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Title: Mining clusters in attributed graphs
Authors: He, Tiantian
Degree: Ph.D.
Issue Date: 2017
Abstract: Many real-world relational data can be modeled as graphs that contain vertices and edges representing, respectively, data entities and their relationship. One of the most important tasks is to discover graph clusters or communities, which are interesting subgraphs in the graph data. To find such clusters in graph data, many computational methods have been proposed. Most of the prevalent approaches discover graph clusters taking into the consideration either different topological properties of the graph, e.g., density, and modularity, or vertex attributes. However, effective computational approaches for discovering clusters in graphs, which consider both topology and attribute as factors are not many. In this thesis, we propose to discover graph clusters using the Attributed Graph, which contains a set of vertices, edges, and attributes that are associated with vertices. Combining the edge structure with the attribute, it is possible for a computational method to discover clusters in the attributed graph, taking into the consideration edge structure and attributes. Based on the Attributed Graph, we propose four different algorithms. Each of these four algorithms has their unique characteristics and may address the existing challenges in graph clustering. To discover interesting subgraphs in which vertices are inter-related, we propose an algorithm for identifying interesting sub-graphs making use of both edge structure and the degree of attribute association between pairwise vertices (MISAGA). MISAGA formulates the task of discovering k sub-graphs as a constrained optimization problem and solves it by identifying the optimal affiliation of sub-graphs for the vertices through an iterative updating algorithm. In each of the interesting sub-graphs found by MISAGA, vertices are densely connected and their attribute values are significantly associated, although their attribute values might not be the same. As there are no very effective graph clustering algorithms that are based on fuzzy set theory, we propose an algorithm for discovering fuzzy structural patterns in attributed graphs (FSPGA). FSPGA adopts an effective fuzzy clustering framework to allow overlapping clusters to be identified. As the identified clusters in some real applications, e.g., functional modules in biological graphs, need to be connected components, we further propose two more algorithms, called EGCPI and TBPCI for identifying clusters of interest. Different from other approaches, EGCPI formulates the task of discovering clusters in the attributed graph as an optimization problem and tackles it with evolutionary clustering. It can identify those sub-graphs in which vertices are densely connected as well as their attributes are more similar. TBPCI identifies clusters utilizing local information of vertex connectedness and the attribute association between pairwise vertices in attributed graph. TBPCI may compute the optimal degree of boundedness between each pair of vertices which may capture how strong the vertices can be considered as bounded together. Then the clusters can be identified by grouping those vertices sharing degrees of boundedness which are sufficiently strong. The proposed algorithms have been used in different real-world applications, including community detection in social network graphs and functional modules identification in biological network graphs. The experimental results show these proposed algorithms outperform state-of-the-art approaches.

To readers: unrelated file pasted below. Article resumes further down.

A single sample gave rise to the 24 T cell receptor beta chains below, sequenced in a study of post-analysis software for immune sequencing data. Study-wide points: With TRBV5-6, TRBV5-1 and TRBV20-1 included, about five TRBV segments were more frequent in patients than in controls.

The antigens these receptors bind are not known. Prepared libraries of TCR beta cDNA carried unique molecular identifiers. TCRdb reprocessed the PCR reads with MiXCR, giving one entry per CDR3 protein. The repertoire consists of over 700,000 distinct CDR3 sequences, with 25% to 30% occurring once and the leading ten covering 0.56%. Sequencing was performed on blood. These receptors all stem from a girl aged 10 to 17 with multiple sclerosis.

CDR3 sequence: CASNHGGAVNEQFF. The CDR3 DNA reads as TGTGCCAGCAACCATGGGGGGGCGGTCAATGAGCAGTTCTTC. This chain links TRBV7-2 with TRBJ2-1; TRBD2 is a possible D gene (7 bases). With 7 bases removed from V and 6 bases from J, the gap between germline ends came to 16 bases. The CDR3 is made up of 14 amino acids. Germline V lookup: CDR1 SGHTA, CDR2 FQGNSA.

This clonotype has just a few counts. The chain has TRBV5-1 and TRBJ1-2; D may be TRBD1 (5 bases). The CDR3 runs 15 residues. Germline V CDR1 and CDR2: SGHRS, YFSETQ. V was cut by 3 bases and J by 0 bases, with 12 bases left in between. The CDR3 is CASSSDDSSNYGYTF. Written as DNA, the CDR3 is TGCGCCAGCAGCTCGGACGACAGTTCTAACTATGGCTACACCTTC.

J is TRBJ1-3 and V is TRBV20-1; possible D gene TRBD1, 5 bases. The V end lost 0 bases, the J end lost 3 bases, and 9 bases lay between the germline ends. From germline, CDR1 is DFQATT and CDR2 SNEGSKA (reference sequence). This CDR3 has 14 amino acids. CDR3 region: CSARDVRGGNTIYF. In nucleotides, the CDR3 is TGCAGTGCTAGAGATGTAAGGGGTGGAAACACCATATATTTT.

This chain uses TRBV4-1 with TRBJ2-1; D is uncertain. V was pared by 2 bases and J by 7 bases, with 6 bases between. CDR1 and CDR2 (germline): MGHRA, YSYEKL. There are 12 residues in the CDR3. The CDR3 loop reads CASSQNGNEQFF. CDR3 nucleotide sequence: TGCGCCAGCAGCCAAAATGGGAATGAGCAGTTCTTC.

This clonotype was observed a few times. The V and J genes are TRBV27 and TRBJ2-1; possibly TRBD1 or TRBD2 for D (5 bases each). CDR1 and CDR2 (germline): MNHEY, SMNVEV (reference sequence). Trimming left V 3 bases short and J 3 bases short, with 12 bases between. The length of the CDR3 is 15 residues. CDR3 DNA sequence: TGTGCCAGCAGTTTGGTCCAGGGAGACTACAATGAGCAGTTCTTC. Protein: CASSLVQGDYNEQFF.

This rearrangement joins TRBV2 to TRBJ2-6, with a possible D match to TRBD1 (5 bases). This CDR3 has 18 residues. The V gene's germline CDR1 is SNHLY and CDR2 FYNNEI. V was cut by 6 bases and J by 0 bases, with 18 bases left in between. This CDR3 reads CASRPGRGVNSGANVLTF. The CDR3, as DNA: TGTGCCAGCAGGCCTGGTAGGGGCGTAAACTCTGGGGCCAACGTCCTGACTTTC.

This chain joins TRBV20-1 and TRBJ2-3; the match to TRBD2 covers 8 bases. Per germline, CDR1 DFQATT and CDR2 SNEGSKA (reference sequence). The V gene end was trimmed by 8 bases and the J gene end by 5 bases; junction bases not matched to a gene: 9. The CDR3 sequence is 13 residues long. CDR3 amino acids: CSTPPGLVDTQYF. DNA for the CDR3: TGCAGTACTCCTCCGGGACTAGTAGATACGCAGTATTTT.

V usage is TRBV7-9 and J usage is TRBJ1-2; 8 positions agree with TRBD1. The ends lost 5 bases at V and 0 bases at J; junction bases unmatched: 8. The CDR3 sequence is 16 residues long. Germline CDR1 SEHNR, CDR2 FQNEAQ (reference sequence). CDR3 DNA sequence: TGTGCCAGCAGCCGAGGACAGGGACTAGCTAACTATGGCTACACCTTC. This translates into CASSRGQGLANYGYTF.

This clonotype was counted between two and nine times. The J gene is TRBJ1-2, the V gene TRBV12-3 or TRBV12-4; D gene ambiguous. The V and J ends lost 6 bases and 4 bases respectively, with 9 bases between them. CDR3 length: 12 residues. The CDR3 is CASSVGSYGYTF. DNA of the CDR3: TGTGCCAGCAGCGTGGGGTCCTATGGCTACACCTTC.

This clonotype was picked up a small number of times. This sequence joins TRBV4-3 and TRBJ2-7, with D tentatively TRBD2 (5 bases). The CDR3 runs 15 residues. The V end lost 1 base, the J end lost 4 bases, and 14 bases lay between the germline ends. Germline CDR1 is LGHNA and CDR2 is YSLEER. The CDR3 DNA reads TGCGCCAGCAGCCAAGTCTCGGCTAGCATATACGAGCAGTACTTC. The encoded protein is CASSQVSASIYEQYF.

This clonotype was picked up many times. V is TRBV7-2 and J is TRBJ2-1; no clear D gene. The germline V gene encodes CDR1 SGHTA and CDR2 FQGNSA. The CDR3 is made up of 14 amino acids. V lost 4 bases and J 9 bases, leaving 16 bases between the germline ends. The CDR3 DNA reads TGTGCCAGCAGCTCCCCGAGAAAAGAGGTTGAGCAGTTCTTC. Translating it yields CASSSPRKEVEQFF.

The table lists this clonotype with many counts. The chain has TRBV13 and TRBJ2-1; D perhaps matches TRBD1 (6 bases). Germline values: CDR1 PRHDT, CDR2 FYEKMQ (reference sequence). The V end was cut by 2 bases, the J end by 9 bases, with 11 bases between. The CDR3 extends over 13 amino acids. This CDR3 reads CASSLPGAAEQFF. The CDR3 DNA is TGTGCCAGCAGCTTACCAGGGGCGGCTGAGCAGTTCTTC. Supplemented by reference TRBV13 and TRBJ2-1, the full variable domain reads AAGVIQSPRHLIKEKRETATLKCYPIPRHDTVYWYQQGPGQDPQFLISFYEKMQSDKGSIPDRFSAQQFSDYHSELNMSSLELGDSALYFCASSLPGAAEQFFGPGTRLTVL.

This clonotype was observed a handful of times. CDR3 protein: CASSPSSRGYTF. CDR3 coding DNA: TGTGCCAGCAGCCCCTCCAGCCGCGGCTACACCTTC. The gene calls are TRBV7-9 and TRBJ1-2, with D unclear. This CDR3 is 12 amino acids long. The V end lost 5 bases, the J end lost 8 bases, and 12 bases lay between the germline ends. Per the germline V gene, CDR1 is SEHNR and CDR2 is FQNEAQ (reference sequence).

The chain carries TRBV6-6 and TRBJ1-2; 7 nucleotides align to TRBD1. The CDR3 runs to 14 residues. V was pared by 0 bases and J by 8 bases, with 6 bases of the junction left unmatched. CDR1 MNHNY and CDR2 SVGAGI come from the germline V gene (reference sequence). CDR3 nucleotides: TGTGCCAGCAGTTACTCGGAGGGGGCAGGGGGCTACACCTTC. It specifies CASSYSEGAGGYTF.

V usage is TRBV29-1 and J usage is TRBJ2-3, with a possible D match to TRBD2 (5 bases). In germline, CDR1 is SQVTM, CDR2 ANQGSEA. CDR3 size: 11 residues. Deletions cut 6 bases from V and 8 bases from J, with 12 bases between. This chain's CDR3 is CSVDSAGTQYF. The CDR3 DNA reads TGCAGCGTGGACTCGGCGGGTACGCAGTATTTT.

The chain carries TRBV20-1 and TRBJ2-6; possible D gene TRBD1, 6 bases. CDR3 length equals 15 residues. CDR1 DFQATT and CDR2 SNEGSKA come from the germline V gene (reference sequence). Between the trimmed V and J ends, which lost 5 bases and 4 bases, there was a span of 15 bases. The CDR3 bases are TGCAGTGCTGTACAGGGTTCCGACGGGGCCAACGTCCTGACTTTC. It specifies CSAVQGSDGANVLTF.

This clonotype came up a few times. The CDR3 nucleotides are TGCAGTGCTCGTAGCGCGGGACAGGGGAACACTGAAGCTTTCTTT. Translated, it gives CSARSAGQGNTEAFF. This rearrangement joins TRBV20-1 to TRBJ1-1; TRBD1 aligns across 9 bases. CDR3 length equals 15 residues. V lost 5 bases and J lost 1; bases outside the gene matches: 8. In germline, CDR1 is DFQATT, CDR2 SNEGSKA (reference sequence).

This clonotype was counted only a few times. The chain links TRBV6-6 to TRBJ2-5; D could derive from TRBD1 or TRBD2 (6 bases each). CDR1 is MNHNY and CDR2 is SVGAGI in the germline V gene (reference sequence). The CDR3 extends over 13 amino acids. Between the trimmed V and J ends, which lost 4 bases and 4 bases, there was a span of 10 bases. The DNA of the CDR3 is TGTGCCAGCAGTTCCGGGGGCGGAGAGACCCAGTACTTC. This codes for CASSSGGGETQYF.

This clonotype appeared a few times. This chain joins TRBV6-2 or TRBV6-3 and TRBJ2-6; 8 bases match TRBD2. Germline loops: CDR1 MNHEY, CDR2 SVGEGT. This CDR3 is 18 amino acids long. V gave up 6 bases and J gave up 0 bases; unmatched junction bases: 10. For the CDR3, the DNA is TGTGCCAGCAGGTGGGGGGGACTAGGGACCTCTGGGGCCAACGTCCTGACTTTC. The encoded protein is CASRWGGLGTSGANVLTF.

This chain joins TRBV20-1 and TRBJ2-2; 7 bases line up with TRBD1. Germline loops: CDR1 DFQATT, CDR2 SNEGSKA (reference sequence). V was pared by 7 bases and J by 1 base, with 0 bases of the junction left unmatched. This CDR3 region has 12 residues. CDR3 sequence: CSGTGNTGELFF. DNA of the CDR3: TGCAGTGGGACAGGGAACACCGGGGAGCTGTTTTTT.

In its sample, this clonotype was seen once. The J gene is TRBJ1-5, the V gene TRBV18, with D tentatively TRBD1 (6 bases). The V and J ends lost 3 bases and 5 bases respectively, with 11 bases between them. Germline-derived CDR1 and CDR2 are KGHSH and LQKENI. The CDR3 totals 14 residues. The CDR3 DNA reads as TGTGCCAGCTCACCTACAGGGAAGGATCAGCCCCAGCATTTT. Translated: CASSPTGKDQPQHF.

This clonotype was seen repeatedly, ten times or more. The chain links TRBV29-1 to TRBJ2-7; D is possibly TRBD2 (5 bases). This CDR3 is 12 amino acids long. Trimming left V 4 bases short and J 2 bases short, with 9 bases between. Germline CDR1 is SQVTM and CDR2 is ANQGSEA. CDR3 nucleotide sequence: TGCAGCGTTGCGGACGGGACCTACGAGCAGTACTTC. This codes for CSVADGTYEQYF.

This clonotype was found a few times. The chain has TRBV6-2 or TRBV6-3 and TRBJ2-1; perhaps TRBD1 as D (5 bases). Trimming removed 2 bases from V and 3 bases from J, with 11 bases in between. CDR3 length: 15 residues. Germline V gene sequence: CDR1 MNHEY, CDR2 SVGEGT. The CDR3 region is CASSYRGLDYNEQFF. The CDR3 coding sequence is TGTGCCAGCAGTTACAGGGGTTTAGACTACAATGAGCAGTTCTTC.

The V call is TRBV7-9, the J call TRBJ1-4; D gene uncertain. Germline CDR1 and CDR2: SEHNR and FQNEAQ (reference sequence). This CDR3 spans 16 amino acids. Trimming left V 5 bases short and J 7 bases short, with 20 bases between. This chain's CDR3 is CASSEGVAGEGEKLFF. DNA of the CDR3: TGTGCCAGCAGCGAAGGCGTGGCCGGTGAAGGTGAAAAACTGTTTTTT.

Subjects: Hong Kong Polytechnic University -- Dissertations
Data mining
Graph theory -- Data processing
Graph algorithms
Pages: xviii, 146 pages : color illustrations
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